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3D Mesh Plots in Python

How to make 3D Mesh Plots


New to Plotly?

Plotly is a free and open-source graphing library for Python. We recommend you read our Getting Started guide for the latest installation or upgrade instructions, then move on to our Plotly Fundamentals tutorials or dive straight in to some Basic Charts tutorials.

Simple 3D Mesh example

go.Mesh3d draws a 3D set of triangles with vertices given by x, y and z. If only coordinates are given, an algorithm such as Delaunay triangulation is used to draw the triangles. Otherwise the triangles can be given using the i, j and k parameters (see examples below).

In [1]:
import plotly.graph_objects as go
import numpy as np

# Download data set from plotly repo
pts = np.loadtxt(np.DataSource().open('https://raw.githubusercontent.com/plotly/datasets/master/mesh_dataset.txt'))
x, y, z = pts.T

fig = go.Figure(data=[go.Mesh3d(x=x, y=y, z=z, color='lightpink', opacity=0.50)])
fig.show()

3D Mesh example with Alphahull

The alphahull parameter sets the shape of the mesh. If the value is -1 (default value) then Delaunay triangulation is used. If >0 then the alpha-shape algorithm is used. If 0, the convex hull is represented (resulting in a convex body).

In [2]:
import plotly.graph_objects as go
import numpy as np

pts = np.loadtxt(np.DataSource().open('https://raw.githubusercontent.com/plotly/datasets/master/mesh_dataset.txt'))
x, y, z = pts.T

fig = go.Figure(data=[go.Mesh3d(x=x, y=y, z=z,
                   alphahull=5,
                   opacity=0.4,
                   color='cyan')])
fig.show()

Mesh Tetrahedron

In this example we use the ì, j and k parameters to specify manually the geometry of the triangles of the mesh.

In [3]:
import plotly.graph_objects as go

fig = go.Figure(data=[
    go.Mesh3d(
        x=[0, 1, 2, 0],
        y=[0, 0, 1, 2],
        z=[0, 2, 0, 1],
        colorbar_title='z',
        colorscale=[[0, 'gold'],
                    [0.5, 'mediumturquoise'],
                    [1, 'magenta']],
        # Intensity of each vertex, which will be interpolated and color-coded
        intensity=[0, 0.33, 0.66, 1],
        # i, j and k give the vertices of triangles
        # here we represent the 4 triangles of the tetrahedron surface
        i=[0, 0, 0, 1],
        j=[1, 2, 3, 2],
        k=[2, 3, 1, 3],
        name='y',
        showscale=True
    )
])

fig.show()

Mesh Cube

In [4]:
import plotly.graph_objects as go
import numpy as np

fig = go.Figure(data=[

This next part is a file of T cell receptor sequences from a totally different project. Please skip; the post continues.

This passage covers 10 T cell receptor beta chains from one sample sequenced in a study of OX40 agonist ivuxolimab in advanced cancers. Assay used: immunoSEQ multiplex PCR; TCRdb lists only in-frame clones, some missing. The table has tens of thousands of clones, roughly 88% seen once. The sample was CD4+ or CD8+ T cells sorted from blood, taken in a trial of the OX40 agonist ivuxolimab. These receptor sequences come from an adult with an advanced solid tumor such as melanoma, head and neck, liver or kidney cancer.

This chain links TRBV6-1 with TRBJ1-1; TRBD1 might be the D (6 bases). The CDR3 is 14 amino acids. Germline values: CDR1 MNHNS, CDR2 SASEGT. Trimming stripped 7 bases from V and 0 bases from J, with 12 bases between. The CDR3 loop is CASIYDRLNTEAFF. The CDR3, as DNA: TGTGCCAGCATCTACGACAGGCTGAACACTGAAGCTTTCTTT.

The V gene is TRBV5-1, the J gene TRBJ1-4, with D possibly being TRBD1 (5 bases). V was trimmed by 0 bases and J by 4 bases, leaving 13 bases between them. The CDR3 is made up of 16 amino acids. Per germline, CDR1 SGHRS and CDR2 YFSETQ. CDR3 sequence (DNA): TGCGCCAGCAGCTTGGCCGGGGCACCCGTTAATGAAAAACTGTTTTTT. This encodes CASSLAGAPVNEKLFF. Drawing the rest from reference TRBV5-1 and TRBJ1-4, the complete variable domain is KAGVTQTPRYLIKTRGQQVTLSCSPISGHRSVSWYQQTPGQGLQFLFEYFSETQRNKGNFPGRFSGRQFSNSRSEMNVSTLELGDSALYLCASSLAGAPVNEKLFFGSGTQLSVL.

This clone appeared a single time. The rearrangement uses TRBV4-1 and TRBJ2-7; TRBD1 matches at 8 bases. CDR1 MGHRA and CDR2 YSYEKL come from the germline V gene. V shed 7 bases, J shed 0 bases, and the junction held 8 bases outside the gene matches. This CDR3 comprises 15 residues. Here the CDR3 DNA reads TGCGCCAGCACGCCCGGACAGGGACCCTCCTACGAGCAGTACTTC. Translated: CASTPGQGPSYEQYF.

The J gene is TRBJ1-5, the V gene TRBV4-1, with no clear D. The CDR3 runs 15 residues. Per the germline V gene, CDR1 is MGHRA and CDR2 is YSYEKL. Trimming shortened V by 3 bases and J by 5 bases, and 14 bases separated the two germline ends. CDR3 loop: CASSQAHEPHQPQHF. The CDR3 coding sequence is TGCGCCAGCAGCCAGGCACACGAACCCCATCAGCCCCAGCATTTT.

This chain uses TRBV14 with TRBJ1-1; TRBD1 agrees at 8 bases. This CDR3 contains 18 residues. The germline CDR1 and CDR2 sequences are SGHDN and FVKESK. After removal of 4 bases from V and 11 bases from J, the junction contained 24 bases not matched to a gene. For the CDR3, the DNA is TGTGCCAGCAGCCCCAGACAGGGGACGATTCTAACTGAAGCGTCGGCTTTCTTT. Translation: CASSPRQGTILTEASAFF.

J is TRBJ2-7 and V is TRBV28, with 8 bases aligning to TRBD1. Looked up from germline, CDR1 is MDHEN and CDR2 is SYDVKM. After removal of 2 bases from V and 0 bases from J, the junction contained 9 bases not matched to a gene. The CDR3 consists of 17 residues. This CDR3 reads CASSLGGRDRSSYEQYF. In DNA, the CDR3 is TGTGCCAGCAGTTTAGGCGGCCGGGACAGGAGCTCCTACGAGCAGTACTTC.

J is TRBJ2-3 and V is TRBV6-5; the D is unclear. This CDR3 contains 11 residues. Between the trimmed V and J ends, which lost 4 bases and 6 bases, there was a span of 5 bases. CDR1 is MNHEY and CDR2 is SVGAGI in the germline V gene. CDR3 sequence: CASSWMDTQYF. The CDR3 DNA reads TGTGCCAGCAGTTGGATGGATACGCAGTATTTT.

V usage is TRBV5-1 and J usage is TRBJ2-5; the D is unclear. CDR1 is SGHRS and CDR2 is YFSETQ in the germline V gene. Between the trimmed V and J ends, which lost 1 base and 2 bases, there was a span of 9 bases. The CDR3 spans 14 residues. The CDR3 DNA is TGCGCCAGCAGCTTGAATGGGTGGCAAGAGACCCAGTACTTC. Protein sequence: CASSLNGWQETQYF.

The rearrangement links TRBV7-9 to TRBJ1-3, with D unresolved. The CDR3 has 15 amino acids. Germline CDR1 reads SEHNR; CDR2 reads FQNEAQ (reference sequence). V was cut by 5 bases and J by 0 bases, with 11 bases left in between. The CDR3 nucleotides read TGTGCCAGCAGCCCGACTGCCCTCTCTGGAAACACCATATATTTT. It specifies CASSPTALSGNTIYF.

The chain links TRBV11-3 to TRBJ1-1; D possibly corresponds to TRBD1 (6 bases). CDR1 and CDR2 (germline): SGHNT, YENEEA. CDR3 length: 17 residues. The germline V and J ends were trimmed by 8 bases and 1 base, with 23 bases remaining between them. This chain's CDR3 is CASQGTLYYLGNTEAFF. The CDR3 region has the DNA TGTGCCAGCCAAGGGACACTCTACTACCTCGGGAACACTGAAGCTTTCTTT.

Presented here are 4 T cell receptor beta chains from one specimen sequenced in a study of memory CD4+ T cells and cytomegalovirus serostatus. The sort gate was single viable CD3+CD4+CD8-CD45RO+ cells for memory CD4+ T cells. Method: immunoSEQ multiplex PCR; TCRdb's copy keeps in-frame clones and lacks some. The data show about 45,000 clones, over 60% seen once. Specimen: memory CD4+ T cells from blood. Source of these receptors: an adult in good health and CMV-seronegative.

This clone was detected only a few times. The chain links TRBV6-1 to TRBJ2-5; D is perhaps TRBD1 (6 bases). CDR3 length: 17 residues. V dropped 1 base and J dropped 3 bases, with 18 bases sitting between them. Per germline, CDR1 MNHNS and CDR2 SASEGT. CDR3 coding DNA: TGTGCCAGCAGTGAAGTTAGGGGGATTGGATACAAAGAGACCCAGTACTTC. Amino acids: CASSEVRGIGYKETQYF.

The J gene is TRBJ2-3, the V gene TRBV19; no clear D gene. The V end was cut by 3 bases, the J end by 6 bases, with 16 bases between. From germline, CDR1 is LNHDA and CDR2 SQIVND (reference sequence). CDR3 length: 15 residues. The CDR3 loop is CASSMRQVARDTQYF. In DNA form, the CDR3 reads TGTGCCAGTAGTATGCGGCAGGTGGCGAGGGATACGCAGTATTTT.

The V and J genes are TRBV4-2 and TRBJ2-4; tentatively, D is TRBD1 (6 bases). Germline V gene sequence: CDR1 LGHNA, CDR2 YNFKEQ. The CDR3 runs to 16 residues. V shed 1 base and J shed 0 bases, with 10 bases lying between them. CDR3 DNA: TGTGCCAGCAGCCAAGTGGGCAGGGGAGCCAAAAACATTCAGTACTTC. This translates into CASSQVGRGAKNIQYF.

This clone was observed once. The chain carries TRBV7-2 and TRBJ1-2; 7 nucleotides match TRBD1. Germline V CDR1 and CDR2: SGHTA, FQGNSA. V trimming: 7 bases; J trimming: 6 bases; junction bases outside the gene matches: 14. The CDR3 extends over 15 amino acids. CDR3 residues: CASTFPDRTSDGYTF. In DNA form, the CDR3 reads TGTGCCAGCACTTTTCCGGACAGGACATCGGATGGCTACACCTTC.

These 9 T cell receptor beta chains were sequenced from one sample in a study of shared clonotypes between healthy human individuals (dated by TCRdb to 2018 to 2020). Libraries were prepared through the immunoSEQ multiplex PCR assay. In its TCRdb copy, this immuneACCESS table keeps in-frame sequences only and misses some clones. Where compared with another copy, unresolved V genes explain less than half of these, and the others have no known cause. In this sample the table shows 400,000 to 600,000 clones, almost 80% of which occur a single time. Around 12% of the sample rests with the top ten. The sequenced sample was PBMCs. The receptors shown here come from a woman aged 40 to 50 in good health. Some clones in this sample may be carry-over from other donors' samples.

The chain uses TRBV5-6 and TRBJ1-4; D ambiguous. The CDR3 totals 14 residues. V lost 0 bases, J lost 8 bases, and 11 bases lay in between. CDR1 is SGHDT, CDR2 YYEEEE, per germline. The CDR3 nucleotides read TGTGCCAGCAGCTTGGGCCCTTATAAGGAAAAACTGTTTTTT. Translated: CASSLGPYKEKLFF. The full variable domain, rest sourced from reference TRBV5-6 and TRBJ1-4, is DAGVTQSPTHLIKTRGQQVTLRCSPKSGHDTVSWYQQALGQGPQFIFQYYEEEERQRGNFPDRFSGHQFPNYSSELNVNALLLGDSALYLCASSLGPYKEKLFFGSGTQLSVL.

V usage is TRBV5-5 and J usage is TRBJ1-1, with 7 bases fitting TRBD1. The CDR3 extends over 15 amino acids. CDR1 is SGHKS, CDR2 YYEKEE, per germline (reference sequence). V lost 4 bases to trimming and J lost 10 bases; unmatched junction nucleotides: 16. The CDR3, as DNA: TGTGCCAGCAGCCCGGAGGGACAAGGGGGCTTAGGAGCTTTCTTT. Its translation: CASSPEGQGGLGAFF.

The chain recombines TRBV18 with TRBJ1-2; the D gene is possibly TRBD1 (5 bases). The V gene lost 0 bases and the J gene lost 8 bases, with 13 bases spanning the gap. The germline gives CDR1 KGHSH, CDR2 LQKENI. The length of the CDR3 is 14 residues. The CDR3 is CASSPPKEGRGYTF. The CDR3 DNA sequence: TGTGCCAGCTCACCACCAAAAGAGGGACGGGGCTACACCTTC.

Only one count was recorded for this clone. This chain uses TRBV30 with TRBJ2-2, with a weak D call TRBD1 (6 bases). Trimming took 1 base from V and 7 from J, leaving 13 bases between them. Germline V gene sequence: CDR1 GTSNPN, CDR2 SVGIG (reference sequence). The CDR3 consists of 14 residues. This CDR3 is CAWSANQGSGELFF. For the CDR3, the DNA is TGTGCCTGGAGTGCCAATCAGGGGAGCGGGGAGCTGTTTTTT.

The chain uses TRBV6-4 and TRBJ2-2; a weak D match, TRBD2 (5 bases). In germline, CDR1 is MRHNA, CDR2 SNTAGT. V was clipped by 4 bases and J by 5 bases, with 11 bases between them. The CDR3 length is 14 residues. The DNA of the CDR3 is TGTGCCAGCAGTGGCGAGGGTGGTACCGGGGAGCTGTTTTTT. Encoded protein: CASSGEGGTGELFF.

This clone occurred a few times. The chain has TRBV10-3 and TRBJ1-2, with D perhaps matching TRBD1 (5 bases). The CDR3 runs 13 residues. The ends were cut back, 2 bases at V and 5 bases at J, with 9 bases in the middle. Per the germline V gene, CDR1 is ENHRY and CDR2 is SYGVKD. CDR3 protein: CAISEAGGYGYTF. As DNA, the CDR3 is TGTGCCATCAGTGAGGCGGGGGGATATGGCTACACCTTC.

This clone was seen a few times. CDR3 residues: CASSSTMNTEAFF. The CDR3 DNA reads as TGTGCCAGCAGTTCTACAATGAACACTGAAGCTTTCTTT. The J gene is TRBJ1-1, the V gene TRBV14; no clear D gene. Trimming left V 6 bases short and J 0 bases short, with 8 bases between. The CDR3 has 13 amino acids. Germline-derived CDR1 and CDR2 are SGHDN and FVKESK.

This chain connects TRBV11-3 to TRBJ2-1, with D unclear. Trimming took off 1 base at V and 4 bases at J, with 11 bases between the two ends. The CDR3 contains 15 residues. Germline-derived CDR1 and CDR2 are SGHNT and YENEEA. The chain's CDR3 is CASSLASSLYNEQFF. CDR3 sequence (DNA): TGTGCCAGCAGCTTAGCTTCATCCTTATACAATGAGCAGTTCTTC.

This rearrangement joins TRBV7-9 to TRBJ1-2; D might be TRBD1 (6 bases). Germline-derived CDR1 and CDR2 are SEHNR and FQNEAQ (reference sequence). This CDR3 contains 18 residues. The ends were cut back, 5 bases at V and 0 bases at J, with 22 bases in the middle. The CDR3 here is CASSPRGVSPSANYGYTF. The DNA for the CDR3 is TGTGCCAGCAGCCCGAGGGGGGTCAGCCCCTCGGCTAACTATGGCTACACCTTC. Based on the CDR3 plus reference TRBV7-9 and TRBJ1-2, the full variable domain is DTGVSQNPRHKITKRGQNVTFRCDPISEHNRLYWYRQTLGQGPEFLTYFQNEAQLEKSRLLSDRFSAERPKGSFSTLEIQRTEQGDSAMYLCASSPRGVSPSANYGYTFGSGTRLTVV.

go.Mesh3d(
        # 8 vertices of a cube
        x=[0, 0, 1, 1, 0, 0, 1, 1],
        y=[0, 1, 1, 0, 0, 1, 1, 0],
        z=[0, 0, 0, 0, 1, 1, 1, 1],
        colorbar_title='z',
        colorscale=[[0, 'gold'],
                    [0.5, 'mediumturquoise'],
                    [1, 'magenta']],
        # Intensity of each vertex, which will be interpolated and color-coded
        intensity = np.linspace(0, 1, 8, endpoint=True),
        # i, j and k give the vertices of triangles
        i = [7, 0, 0, 0, 4, 4, 6, 6, 4, 0, 3, 2],
        j = [3, 4, 1, 2, 5, 6, 5, 2, 0, 1, 6, 3],
        k = [0, 7, 2, 3, 6, 7, 1, 1, 5, 5, 7, 6],
        name='y',
        showscale=True
    )
])

fig.show()

Intensity values defined on vertices or cells

The intensitymode attribute of go.Mesh3d can be set to vertex (default mode, in which case intensity values are interpolated between values defined on vertices), or to cell (value of the whole cell, no interpolation). Note that the intensity parameter should have the same length as the number of vertices or cells, depending on the intensitymode.

Whereas the previous example used the default intensitymode='vertex', we plot here the same mesh with intensitymode='cell'.

In [5]:
import plotly.graph_objects as go
fig = go.Figure(data=[
    go.Mesh3d(
        # 8 vertices of a cube
        x=[0, 0, 1, 1, 0, 0, 1, 1],
        y=[0, 1, 1, 0, 0, 1, 1, 0],
        z=[0, 0, 0, 0, 1, 1, 1, 1],
        colorbar_title='z',
        colorscale=[[0, 'gold'],
                    [0.5, 'mediumturquoise'],
                    [1, 'magenta']],
        # Intensity of each vertex, which will be interpolated and color-coded
        intensity = np.linspace(0, 1, 12, endpoint=True),
        intensitymode='cell',
        # i, j and k give the vertices of triangles
        i = [7, 0, 0, 0, 4, 4, 6, 6, 4, 0, 3, 2],
        j = [3, 4, 1, 2, 5, 6, 5, 2, 0, 1, 6, 3],
        k = [0, 7, 2, 3, 6, 7, 1, 1, 5, 5, 7, 6],
        name='y',
        showscale=True
    )
])

fig.show()

Reference

See https://plotly.com/python/reference/#mesh3d for more information and chart attribute options!

What About Dash?

Dash is an open-source framework for building analytical applications, with no Javascript required, and it is tightly integrated with the Plotly graphing library.

Learn about how to install Dash at https://dash.plot.ly/installation.

Everywhere in this page that you see fig.show(), you can display the same figure in a Dash application by passing it to the figure argument of the Graph component from the built-in dash_core_components package like this:

import plotly.graph_objects as go # or plotly.express as px
fig = go.Figure() # or any Plotly Express function e.g. px.bar(...)
# fig.add_trace( ... )
# fig.update_layout( ... )

import dash
import dash_core_components as dcc
import dash_html_components as html

app = dash.Dash()
app.layout = html.Div([
    dcc.Graph(figure=fig)
])

app.run_server(debug=True, use_reloader=False)  # Turn off reloader if inside Jupyter